Bill payments increasingly common through mobile wallets

Mobile wallets - Paying a bill

A recent study showed that one in five consumers make auto loan payments in this way

Consumers are getting on board with mobile wallets to an increasing degree, not only for making purchases in store, but also for a range of other types of transactions.

Convenience makes them popular

Among the advantages consumers are enjoying the most about using mobile wallets for a spectrum of applications is that they can use them for managing their finances and for storing sensitive personal identification information, among other data.

Mobile wallets to pay for auto loan

A recent PYMNTS survey conducted in conjunction with ACI Worldwide showed that bill payments are among the top uses for these apps. In fact, more people use them for paying bills than they do NFC tap-to-pay or QR code options.

Millennials are particularly comfortable with using mobile wallets to pay bills

Overall, consumers have used these apps for paying at least three or four of their bills within the past twelve months. Among the types of bills paid, those that are most common are for mobile phone plans, credit cards, home internet, and utility bills.

Almost 44 percent use mobile wallets to pay their mobile phone bills, while 35 percent use them to pay their home internet bills.

Furthermore, another 33 percent have opted in for utility bill payments, and another 31 percent use the apps to make subscription payments.  According to the survey data, more than 20 percent will use this same method to make their auto loan payments.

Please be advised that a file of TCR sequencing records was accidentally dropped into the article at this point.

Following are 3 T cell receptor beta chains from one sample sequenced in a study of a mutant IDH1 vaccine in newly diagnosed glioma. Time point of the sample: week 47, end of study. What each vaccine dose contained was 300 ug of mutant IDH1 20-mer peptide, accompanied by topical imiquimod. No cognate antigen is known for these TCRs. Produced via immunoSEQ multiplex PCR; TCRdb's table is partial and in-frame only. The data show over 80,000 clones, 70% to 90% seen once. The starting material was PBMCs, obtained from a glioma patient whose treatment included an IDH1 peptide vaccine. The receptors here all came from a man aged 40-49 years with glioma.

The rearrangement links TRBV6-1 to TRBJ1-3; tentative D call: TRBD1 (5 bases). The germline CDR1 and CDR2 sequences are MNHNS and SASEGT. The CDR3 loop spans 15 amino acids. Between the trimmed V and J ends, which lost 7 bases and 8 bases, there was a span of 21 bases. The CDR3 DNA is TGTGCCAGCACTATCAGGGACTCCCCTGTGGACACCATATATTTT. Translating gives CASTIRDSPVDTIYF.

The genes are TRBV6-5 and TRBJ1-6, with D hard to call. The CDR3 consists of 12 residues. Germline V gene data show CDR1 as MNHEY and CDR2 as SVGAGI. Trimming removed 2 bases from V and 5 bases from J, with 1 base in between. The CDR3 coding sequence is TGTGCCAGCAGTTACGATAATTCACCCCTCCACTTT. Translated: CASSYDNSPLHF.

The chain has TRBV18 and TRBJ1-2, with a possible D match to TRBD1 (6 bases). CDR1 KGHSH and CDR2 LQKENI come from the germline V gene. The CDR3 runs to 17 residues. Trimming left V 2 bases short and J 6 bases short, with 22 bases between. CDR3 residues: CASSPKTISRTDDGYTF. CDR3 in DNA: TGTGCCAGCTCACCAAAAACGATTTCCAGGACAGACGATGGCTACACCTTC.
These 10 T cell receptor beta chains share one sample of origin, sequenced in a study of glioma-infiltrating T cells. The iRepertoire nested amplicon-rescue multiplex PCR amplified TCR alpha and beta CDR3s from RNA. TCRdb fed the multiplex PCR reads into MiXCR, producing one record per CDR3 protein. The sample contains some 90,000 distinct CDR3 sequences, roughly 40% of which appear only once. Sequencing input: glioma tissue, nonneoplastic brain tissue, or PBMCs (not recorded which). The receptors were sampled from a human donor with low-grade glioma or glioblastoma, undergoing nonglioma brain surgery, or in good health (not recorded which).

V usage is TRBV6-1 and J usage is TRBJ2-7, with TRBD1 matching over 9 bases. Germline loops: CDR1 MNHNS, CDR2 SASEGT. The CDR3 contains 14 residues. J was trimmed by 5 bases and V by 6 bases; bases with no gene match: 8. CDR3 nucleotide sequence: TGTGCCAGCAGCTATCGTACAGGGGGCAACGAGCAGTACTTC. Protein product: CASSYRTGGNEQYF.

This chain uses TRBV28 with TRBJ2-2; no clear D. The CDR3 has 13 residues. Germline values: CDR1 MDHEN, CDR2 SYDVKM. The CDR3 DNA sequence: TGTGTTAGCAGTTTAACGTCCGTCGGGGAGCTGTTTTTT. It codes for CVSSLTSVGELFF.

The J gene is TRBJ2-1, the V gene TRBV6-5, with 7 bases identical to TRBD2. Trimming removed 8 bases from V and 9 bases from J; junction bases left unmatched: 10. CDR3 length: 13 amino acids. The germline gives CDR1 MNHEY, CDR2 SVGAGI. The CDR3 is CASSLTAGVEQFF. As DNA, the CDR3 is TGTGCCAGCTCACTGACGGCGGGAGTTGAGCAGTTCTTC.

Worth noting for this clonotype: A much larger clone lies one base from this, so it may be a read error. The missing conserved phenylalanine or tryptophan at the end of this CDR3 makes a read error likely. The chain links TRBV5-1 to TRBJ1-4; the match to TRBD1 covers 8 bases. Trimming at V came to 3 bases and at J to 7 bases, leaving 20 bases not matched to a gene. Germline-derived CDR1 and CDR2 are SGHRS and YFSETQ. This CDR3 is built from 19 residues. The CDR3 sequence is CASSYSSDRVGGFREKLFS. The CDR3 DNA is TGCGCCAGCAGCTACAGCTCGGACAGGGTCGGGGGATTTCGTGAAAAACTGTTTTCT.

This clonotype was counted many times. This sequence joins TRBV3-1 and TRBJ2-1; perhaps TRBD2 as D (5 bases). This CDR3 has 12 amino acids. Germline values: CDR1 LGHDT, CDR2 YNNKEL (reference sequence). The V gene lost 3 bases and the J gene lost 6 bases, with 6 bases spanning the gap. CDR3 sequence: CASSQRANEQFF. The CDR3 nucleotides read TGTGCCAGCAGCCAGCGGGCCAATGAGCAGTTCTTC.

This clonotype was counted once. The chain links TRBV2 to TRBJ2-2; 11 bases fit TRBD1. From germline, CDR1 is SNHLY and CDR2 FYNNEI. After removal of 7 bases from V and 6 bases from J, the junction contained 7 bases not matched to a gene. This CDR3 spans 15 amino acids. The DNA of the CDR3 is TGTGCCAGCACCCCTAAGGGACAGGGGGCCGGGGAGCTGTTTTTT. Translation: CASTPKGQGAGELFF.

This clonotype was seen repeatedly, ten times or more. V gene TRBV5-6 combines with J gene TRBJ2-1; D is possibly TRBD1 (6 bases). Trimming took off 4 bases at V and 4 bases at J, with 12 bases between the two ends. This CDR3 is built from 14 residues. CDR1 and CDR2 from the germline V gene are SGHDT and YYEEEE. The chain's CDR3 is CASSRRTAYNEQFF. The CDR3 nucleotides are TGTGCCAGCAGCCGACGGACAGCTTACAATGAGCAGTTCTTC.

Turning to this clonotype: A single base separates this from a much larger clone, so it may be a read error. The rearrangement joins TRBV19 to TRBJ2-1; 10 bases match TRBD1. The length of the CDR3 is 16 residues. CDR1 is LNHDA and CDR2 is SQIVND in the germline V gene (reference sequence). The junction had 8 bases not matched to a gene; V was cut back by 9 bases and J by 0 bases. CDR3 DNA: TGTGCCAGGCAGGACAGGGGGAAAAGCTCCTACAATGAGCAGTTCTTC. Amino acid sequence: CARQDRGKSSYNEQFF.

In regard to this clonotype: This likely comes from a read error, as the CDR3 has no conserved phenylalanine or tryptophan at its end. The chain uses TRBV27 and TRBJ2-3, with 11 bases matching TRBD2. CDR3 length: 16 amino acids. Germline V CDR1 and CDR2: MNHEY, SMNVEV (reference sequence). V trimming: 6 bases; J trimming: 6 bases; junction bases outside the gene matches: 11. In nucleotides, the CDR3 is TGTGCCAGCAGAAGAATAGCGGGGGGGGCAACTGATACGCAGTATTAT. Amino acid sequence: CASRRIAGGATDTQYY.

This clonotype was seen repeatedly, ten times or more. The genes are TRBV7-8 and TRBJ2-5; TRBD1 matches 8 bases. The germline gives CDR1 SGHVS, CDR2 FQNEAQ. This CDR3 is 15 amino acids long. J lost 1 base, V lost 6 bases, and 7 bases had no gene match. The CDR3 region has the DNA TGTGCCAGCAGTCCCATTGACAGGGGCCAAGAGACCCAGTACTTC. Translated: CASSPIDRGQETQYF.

On the whole, consumers are choosing this method because they appreciate the convenience of doing everything in one place, right from their smartphones. They like the seamless, streamlined process, skipping any need for entering payment information. This way, they can get the job done quickly, without any hassle.  Furthermore, as they feel that the transactions are completed securely, they feel confident in this method of sending payments.

Beyond paying their bills, consumers can also use mobile wallets for storing credit and debit cards, sending person-to-person payments, transferring funds between their own bank accounts, and managing transactions. Furthermore, they can also securely store different types of ID cards, virtual keys, and event tickets, cutting down on the number of physical documents being carried, or providing backup copies in case they should be forgotten or lost.

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